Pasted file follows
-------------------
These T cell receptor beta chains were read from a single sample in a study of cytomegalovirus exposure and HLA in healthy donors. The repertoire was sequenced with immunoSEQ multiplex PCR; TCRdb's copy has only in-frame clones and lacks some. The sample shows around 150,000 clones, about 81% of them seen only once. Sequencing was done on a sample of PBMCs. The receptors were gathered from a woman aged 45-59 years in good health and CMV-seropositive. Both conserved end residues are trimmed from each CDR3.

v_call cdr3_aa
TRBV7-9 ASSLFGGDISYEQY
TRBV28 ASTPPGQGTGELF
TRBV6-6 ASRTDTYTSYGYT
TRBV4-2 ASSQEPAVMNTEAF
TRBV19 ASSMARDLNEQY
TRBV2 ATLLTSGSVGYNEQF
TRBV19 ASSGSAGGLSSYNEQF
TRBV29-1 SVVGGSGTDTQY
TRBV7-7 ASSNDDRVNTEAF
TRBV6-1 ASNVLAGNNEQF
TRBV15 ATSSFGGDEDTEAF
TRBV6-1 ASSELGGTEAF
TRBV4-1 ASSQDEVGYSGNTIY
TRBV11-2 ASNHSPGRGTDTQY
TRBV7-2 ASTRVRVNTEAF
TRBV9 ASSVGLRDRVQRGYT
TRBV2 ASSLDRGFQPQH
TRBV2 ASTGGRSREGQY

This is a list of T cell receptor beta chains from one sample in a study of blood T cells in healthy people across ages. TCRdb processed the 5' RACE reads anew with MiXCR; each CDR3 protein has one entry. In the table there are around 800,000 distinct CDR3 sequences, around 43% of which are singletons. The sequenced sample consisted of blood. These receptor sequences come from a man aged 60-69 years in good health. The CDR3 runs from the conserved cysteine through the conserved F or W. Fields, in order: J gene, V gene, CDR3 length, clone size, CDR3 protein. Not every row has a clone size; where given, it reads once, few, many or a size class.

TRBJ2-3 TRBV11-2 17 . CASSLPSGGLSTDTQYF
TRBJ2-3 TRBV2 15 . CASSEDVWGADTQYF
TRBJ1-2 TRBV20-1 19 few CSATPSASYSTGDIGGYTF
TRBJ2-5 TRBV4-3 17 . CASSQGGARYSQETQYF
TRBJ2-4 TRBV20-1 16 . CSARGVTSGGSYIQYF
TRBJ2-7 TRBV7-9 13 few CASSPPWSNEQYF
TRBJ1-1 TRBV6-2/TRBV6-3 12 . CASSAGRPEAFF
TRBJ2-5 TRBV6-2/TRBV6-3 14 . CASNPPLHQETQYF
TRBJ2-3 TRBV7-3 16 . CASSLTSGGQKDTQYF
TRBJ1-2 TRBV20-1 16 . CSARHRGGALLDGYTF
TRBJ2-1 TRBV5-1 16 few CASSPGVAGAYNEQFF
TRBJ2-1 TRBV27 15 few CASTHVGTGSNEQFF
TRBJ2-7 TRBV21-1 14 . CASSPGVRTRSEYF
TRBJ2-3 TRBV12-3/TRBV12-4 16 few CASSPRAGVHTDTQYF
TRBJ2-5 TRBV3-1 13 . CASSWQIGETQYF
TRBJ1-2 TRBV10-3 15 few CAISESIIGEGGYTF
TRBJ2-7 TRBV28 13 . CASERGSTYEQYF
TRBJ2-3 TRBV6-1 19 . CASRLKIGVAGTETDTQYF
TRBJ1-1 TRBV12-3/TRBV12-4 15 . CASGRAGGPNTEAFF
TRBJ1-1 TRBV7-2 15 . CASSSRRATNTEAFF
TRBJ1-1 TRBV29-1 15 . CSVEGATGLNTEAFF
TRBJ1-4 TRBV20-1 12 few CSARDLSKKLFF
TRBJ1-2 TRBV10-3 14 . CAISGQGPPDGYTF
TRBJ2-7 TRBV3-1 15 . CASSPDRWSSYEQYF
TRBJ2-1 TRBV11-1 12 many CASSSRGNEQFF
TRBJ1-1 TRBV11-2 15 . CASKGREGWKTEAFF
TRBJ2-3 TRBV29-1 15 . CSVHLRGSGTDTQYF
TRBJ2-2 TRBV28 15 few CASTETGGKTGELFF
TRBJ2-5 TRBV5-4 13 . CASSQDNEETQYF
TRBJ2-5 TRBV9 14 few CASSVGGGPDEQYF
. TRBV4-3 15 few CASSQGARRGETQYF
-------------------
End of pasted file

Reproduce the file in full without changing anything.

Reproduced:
These T cell receptor beta chains were read from a single sample in a study of cytomegalovirus exposure and HLA in healthy donors. The repertoire was sequenced with immunoSEQ multiplex PCR; TCRdb's copy has only in-frame clones and lacks some. The sample shows around 150,000 clones, about 81% of them seen only once. Sequencing was done on a sample of PBMCs. The receptors were gathered from a woman aged 45-59 years in good health and CMV-seropositive. Both conserved end residues are trimmed from each CDR3.

v_call cdr3_aa
TRBV7-9 ASSLFGGDISYEQY
TRBV28 ASTPPGQGTGELF
TRBV6-6 ASRTDTYTSYGYT
TRBV4-2 ASSQEPAVMNTEAF
TRBV19 ASSMARDLNEQY
TRBV2 ATLLTSGSVGYNEQF
TRBV19 ASSGSAGGLSSYNEQF
TRBV29-1 SVVGGSGTDTQY
TRBV7-7 ASSNDDRVNTEAF
TRBV6-1 ASNVLAGNNEQF
TRBV15 ATSSFGGDEDTEAF
TRBV6-1 ASSELGGTEAF
TRBV4-1 ASSQDEVGYSGNTIY
TRBV11-2 ASNHSPGRGTDTQY
TRBV7-2 ASTRVRVNTEAF
TRBV9 ASSVGLRDRVQRGYT
TRBV2 ASSLDRGFQPQH
TRBV2 ASTGGRSREGQY

This is a list of T cell receptor beta chains from one sample in a study of blood T cells in healthy people across ages. TCRdb processed the 5' RACE reads anew with MiXCR; each CDR3 protein has one entry. In the table there are around 800,000 distinct CDR3 sequences, around 43% of which are singletons. The sequenced sample consisted of blood. These receptor sequences come from a man aged 60-69 years in good health. The CDR3 runs from the conserved cysteine through the conserved F or W. Fields, in order: J gene, V gene, CDR3 length, clone size, CDR3 protein. Not every row has a clone size; where given, it reads once, few, many or a size class.

TRBJ2-3 TRBV11-2 17 . CASSLPSGGLSTDTQYF
TRBJ2-3 TRBV2 15 . CASSEDVWGADTQYF
TRBJ1-2 TRBV20-1 19 few CSATPSASYSTGDIGGYTF
TRBJ2-5 TRBV4-3 17 . CASSQGGARYSQETQYF
TRBJ2-4 TRBV20-1 16 . CSARGVTSGGSYIQYF
TRBJ2-7 TRBV7-9 13 few CASSPPWSNEQYF
TRBJ1-1 TRBV6-2/TRBV6-3 12 . CASSAGRPEAFF
TRBJ2-5 TRBV6-2/TRBV6-3 14 . CASNPPLHQETQYF
TRBJ2-3 TRBV7-3 16 . CASSLTSGGQKDTQYF
TRBJ1-2 TRBV20-1 16 . CSARHRGGALLDGYTF
TRBJ2-1 TRBV5-1 16 few CASSPGVAGAYNEQFF
TRBJ2-1 TRBV27 15 few CASTHVGTGSNEQFF
TRBJ2-7 TRBV21-1 14 . CASSPGVRTRSEYF
TRBJ2-3 TRBV12-3/TRBV12-4 16 few CASSPRAGVHTDTQYF
TRBJ2-5 TRBV3-1 13 . CASSWQIGETQYF
TRBJ1-2 TRBV10-3 15 few CAISESIIGEGGYTF
TRBJ2-7 TRBV28 13 . CASERGSTYEQYF
TRBJ2-3 TRBV6-1 19 . CASRLKIGVAGTETDTQYF
TRBJ1-1 TRBV12-3/TRBV12-4 15 . CASGRAGGPNTEAFF
TRBJ1-1 TRBV7-2 15 . CASSSRRATNTEAFF
TRBJ1-1 TRBV29-1 15 . CSVEGATGLNTEAFF
TRBJ1-4 TRBV20-1 12 few CSARDLSKKLFF
TRBJ1-2 TRBV10-3 14 . CAISGQGPPDGYTF
TRBJ2-7 TRBV3-1 15 . CASSPDRWSSYEQYF
TRBJ2-1 TRBV11-1 12 many CASSSRGNEQFF
TRBJ1-1 TRBV11-2 15 . CASKGREGWKTEAFF
TRBJ2-3 TRBV29-1 15 . CSVHLRGSGTDTQYF
TRBJ2-2 TRBV28 15 few CASTETGGKTGELFF
TRBJ2-5 TRBV5-4 13 . CASSQDNEETQYF
TRBJ2-5 TRBV9 14 few CASSVGGGPDEQYF
. TRBV4-3 15 few CASSQGARRGETQYF